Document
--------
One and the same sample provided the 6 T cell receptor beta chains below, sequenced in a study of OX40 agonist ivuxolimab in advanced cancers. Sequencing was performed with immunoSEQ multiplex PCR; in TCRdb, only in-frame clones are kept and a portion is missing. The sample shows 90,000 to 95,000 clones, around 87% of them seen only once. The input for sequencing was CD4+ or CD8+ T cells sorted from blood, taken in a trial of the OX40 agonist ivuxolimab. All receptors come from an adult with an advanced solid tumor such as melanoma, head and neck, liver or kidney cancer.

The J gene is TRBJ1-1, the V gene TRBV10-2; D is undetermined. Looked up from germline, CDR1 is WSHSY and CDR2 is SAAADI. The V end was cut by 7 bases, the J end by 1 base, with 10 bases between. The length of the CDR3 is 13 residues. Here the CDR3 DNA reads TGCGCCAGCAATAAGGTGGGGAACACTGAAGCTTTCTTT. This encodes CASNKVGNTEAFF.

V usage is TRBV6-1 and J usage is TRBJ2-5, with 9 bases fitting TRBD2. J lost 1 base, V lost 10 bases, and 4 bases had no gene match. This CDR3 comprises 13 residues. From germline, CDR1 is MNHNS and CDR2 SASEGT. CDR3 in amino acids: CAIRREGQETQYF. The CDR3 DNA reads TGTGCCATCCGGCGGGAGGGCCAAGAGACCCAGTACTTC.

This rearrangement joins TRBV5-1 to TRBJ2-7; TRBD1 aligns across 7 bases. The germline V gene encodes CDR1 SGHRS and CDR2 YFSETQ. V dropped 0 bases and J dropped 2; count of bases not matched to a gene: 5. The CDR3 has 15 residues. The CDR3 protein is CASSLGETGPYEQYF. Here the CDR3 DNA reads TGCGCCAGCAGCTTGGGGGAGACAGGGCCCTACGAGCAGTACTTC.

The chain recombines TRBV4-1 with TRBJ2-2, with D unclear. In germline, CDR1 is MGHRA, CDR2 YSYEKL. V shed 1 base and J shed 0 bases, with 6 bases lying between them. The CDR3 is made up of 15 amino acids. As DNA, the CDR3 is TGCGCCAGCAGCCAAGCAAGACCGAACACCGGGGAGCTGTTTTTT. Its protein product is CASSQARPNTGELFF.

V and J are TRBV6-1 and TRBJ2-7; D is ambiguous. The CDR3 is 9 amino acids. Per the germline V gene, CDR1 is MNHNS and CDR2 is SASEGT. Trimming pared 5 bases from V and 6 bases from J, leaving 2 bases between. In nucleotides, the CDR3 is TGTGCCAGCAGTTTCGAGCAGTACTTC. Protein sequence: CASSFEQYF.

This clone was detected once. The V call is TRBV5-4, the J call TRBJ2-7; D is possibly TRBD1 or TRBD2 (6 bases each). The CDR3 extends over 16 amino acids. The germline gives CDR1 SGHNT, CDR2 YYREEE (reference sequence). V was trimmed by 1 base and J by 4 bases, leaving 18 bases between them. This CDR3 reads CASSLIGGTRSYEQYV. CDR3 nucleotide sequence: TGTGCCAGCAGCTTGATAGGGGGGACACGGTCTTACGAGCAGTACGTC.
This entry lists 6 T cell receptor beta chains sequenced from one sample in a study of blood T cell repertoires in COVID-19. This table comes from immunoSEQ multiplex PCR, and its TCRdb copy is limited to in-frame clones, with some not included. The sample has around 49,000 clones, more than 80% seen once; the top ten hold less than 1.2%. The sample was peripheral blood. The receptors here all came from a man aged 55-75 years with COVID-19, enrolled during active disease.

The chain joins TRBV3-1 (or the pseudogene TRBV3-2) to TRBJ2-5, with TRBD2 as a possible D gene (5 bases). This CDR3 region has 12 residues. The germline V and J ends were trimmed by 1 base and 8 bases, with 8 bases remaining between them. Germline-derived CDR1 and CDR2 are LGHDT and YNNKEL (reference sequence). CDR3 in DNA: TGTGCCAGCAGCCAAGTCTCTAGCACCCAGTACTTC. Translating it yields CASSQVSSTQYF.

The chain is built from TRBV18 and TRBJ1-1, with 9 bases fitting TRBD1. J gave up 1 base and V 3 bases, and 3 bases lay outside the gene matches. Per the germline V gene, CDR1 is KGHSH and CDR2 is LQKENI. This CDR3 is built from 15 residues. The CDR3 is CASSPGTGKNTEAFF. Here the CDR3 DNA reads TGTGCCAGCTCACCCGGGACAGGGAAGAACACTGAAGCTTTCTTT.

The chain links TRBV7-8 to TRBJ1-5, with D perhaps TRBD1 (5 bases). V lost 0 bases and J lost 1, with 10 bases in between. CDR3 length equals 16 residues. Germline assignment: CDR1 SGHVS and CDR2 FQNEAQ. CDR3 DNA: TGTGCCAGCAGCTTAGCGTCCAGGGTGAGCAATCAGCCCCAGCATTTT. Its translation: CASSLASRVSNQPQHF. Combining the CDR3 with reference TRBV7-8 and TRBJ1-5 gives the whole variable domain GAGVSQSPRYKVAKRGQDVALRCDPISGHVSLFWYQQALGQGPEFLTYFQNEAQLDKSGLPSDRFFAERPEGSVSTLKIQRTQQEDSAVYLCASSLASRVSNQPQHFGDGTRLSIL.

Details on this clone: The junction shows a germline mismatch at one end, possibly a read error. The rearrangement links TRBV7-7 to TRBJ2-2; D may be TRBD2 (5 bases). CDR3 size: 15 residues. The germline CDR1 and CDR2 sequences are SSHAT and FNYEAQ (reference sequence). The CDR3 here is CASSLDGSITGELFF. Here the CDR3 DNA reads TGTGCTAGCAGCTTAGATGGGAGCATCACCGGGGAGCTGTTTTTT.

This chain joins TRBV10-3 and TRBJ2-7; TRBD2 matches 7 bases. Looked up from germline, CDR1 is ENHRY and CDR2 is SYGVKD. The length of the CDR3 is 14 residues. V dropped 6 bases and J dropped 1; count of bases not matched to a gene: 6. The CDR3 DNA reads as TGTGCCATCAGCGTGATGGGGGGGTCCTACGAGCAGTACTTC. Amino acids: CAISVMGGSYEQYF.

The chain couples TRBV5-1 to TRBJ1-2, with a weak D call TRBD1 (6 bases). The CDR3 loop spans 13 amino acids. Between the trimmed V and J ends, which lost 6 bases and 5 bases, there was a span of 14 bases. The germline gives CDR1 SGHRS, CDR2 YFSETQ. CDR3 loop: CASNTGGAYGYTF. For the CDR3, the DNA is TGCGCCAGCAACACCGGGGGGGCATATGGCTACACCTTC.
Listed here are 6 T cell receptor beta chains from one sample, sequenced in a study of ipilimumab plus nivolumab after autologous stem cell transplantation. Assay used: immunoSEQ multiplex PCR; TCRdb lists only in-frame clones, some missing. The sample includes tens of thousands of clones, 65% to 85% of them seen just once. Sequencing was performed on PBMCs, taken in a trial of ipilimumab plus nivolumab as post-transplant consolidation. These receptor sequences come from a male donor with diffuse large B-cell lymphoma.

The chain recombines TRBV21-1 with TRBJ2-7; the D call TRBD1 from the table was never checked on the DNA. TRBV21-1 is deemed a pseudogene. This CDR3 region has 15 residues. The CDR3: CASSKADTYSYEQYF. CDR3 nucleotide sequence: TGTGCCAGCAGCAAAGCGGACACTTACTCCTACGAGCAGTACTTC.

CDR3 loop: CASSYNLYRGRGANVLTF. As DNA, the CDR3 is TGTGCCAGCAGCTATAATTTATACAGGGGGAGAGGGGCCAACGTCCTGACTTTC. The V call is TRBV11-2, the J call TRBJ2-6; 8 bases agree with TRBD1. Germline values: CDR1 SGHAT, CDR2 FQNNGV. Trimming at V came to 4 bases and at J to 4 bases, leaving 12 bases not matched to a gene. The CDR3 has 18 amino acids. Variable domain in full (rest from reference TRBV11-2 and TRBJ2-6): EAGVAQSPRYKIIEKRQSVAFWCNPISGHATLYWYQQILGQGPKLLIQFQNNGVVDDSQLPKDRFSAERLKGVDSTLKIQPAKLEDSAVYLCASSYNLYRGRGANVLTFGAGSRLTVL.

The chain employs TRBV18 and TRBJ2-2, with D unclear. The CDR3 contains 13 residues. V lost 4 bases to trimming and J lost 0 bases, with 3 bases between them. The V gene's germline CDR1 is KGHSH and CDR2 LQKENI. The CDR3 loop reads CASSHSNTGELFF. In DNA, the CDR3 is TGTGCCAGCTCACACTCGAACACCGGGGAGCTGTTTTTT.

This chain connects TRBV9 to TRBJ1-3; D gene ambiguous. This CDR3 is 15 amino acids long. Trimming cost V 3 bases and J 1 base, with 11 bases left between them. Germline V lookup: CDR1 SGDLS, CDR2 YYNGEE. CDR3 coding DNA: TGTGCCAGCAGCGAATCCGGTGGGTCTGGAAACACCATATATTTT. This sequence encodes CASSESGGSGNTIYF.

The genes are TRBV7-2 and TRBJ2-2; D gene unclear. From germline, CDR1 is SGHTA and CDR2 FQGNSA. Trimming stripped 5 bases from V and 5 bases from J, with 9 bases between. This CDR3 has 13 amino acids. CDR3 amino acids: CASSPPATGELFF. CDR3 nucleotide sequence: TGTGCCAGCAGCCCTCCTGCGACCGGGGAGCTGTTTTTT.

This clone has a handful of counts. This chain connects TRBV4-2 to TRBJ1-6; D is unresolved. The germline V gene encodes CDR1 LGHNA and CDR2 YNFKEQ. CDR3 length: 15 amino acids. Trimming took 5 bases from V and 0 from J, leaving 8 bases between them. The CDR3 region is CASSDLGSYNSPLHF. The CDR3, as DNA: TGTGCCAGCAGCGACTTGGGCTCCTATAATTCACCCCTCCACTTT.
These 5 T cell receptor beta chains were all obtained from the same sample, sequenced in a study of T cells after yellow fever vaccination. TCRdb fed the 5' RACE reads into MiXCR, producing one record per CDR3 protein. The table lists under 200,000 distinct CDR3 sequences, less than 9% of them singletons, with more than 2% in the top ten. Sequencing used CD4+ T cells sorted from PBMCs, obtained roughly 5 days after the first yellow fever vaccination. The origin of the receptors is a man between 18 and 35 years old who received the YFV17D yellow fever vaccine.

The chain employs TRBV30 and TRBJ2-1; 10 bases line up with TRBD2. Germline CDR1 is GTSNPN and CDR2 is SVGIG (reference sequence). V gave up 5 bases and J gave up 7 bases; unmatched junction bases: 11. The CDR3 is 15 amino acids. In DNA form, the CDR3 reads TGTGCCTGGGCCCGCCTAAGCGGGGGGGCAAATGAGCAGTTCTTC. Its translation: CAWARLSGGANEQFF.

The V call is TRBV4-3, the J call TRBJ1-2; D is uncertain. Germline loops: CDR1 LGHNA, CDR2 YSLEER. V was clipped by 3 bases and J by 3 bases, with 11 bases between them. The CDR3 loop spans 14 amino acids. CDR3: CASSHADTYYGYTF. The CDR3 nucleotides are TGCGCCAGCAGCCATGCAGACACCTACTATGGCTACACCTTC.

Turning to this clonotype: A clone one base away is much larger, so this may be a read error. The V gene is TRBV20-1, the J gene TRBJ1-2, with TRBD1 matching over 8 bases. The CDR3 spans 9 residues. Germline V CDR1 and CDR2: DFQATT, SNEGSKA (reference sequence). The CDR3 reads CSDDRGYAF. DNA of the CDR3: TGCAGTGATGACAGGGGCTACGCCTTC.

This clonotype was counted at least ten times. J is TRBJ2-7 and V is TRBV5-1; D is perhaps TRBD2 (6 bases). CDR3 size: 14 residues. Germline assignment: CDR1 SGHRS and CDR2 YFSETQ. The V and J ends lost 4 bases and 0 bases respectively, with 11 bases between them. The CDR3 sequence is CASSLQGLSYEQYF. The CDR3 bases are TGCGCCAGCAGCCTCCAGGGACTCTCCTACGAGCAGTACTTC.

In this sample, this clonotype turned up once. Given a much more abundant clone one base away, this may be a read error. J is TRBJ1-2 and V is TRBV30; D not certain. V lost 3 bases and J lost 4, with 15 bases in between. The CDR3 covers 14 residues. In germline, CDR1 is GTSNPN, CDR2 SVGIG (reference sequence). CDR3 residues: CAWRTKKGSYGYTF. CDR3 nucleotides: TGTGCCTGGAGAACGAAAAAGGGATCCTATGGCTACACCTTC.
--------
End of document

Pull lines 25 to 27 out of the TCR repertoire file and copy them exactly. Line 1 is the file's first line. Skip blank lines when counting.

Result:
Turning to this clonotype: A clone one base away is much larger, so this may be a read error. The V gene is TRBV20-1, the J gene TRBJ1-2, with TRBD1 matching over 8 bases. The CDR3 spans 9 residues. Germline V CDR1 and CDR2: DFQATT, SNEGSKA (reference sequence). The CDR3 reads CSDDRGYAF. DNA of the CDR3: TGCAGTGATGACAGGGGCTACGCCTTC.

This clonotype was counted at least ten times. J is TRBJ2-7 and V is TRBV5-1; D is perhaps TRBD2 (6 bases). CDR3 size: 14 residues. Germline assignment: CDR1 SGHRS and CDR2 YFSETQ. The V and J ends lost 4 bases and 0 bases respectively, with 11 bases between them. The CDR3 sequence is CASSLQGLSYEQYF. The CDR3 bases are TGCGCCAGCAGCCTCCAGGGACTCTCCTACGAGCAGTACTTC.

In this sample, this clonotype turned up once. Given a much more abundant clone one base away, this may be a read error. J is TRBJ1-2 and V is TRBV30; D not certain. V lost 3 bases and J lost 4, with 15 bases in between. The CDR3 covers 14 residues. In germline, CDR1 is GTSNPN, CDR2 SVGIG (reference sequence). CDR3 residues: CAWRTKKGSYGYTF. CDR3 nucleotides: TGTGCCTGGAGAACGAAAAAGGGATCCTATGGCTACACCTTC.